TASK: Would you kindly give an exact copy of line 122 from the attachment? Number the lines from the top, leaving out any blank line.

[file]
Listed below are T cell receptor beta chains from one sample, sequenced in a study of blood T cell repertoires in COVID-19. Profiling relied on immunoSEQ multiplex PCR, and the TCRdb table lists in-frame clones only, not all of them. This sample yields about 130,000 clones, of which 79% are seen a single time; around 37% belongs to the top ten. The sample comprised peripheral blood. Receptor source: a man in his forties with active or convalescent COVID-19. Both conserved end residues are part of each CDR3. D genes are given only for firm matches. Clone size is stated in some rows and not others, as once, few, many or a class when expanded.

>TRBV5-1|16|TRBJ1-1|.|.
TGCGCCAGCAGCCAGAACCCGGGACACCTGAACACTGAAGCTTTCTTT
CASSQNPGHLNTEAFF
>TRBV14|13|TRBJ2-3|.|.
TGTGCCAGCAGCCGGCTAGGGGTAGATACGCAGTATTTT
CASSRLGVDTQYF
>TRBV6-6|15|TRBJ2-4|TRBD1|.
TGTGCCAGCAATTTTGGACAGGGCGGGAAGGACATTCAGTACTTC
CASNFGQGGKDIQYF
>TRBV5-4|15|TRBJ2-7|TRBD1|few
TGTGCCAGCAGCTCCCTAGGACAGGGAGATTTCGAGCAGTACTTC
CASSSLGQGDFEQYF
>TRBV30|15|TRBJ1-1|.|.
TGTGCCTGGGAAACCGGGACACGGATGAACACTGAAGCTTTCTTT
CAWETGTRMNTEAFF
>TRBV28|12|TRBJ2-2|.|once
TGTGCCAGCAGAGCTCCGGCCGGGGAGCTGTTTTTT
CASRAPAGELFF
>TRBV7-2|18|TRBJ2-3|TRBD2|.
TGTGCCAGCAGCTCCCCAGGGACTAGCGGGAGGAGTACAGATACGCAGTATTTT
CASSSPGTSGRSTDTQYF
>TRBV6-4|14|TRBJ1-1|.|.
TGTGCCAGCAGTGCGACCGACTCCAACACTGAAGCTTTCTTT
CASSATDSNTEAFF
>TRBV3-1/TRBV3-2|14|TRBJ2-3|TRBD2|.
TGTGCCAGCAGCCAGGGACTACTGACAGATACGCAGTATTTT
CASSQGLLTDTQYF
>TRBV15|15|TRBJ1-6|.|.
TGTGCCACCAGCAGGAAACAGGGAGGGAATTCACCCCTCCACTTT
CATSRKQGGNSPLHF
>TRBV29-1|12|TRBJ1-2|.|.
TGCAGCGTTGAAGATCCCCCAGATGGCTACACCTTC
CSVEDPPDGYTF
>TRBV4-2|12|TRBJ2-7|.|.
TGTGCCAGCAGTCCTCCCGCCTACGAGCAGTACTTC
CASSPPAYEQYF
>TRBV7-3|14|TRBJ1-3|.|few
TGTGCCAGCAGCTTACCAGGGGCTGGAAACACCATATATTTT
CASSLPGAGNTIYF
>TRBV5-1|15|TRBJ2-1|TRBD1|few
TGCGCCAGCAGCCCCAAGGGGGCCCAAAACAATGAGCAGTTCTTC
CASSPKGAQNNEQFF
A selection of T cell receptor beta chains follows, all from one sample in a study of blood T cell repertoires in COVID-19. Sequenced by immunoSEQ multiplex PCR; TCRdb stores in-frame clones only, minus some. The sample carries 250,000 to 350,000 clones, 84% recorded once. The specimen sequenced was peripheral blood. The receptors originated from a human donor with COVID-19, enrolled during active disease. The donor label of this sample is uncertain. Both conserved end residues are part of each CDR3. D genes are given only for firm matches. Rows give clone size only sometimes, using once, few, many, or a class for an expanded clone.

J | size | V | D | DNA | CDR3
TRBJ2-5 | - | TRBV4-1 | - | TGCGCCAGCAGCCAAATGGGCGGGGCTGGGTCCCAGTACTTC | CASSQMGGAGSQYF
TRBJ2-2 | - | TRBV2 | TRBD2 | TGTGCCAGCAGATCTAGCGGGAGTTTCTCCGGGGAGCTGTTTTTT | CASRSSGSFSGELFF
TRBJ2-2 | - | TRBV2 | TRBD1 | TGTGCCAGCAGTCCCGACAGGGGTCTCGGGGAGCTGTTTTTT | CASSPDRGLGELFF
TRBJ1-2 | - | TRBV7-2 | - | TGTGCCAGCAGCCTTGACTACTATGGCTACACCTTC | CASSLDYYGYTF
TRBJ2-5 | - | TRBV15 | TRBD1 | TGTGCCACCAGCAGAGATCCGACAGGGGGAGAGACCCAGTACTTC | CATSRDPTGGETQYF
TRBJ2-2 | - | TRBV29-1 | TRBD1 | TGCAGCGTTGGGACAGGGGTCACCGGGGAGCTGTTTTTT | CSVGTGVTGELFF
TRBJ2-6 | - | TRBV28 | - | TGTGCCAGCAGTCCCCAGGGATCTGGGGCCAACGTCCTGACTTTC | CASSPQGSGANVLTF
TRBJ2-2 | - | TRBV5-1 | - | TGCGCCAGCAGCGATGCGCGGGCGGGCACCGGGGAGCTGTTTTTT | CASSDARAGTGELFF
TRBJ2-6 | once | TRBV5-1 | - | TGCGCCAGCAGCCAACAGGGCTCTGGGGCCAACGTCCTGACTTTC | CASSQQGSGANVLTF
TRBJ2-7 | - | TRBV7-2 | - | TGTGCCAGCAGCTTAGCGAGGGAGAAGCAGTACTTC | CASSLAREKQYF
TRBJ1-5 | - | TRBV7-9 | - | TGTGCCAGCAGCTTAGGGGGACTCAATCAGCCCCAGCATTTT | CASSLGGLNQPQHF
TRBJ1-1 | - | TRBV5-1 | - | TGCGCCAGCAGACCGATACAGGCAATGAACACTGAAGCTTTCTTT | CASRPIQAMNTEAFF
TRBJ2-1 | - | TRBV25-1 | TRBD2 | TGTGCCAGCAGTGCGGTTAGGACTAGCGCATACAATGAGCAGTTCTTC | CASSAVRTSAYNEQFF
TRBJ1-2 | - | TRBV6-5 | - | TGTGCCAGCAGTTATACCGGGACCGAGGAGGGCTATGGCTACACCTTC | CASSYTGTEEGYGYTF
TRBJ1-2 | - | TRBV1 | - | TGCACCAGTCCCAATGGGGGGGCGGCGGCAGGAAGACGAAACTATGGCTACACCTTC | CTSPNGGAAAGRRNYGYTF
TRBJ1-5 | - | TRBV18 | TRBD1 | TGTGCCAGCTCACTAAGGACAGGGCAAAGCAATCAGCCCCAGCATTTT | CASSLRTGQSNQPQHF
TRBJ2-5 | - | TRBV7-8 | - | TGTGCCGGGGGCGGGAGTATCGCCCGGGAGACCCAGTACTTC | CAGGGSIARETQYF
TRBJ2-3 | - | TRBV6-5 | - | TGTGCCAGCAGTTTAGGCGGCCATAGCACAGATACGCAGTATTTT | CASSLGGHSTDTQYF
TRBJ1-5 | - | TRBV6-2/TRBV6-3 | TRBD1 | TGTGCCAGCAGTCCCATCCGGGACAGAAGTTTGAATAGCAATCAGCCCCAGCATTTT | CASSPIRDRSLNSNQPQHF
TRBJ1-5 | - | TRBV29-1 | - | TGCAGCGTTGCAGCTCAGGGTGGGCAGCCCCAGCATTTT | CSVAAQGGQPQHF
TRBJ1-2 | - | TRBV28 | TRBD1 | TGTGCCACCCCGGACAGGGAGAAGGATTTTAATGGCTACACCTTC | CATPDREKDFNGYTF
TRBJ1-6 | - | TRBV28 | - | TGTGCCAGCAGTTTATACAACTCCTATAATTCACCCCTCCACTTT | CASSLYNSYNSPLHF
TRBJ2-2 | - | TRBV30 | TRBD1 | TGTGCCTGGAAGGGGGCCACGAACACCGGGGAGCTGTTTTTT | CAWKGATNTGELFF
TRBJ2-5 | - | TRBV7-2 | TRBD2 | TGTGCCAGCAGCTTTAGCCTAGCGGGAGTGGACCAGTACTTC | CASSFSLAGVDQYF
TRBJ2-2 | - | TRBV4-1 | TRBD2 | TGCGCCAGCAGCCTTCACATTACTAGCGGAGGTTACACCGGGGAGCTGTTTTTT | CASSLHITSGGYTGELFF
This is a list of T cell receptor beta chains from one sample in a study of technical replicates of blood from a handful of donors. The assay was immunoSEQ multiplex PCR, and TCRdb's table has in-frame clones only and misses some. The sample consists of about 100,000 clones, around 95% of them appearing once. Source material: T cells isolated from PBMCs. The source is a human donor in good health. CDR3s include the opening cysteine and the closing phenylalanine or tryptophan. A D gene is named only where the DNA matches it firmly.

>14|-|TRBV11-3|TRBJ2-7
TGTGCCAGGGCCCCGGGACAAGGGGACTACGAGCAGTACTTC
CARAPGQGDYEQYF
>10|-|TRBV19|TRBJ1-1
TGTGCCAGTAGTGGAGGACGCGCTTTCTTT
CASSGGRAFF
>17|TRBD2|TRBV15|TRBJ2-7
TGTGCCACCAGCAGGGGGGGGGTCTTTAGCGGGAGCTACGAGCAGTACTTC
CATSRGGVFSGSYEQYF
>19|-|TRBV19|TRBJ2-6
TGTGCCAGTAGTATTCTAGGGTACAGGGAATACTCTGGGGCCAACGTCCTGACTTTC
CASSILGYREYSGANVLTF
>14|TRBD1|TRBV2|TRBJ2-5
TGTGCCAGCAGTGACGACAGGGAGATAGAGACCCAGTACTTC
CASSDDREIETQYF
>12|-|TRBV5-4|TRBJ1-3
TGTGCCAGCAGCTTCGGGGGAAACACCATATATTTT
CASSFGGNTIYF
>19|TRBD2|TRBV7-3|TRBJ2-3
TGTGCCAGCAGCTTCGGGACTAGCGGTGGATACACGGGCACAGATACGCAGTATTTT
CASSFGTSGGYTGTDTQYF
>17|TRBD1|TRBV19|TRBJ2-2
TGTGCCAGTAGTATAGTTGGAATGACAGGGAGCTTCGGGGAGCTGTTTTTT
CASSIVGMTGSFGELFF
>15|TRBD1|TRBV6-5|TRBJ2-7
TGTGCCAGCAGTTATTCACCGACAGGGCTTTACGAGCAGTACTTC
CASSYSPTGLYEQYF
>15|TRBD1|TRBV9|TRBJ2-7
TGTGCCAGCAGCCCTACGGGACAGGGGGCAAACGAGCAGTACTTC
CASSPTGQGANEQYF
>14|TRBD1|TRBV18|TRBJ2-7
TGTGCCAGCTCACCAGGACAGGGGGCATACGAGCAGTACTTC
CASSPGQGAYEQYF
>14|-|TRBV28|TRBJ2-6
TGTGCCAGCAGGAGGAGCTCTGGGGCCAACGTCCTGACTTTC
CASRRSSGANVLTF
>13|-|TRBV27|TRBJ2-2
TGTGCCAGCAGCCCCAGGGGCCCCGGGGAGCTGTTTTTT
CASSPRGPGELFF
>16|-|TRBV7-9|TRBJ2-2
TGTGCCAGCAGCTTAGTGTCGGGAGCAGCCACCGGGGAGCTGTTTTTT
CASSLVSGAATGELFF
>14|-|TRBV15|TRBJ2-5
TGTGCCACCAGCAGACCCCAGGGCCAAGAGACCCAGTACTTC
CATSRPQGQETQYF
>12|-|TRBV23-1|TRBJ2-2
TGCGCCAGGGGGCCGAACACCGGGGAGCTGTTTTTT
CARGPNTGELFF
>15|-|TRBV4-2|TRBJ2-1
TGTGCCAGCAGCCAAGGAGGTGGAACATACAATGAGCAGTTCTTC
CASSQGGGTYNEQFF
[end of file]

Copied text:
CASSQGGGTYNEQFF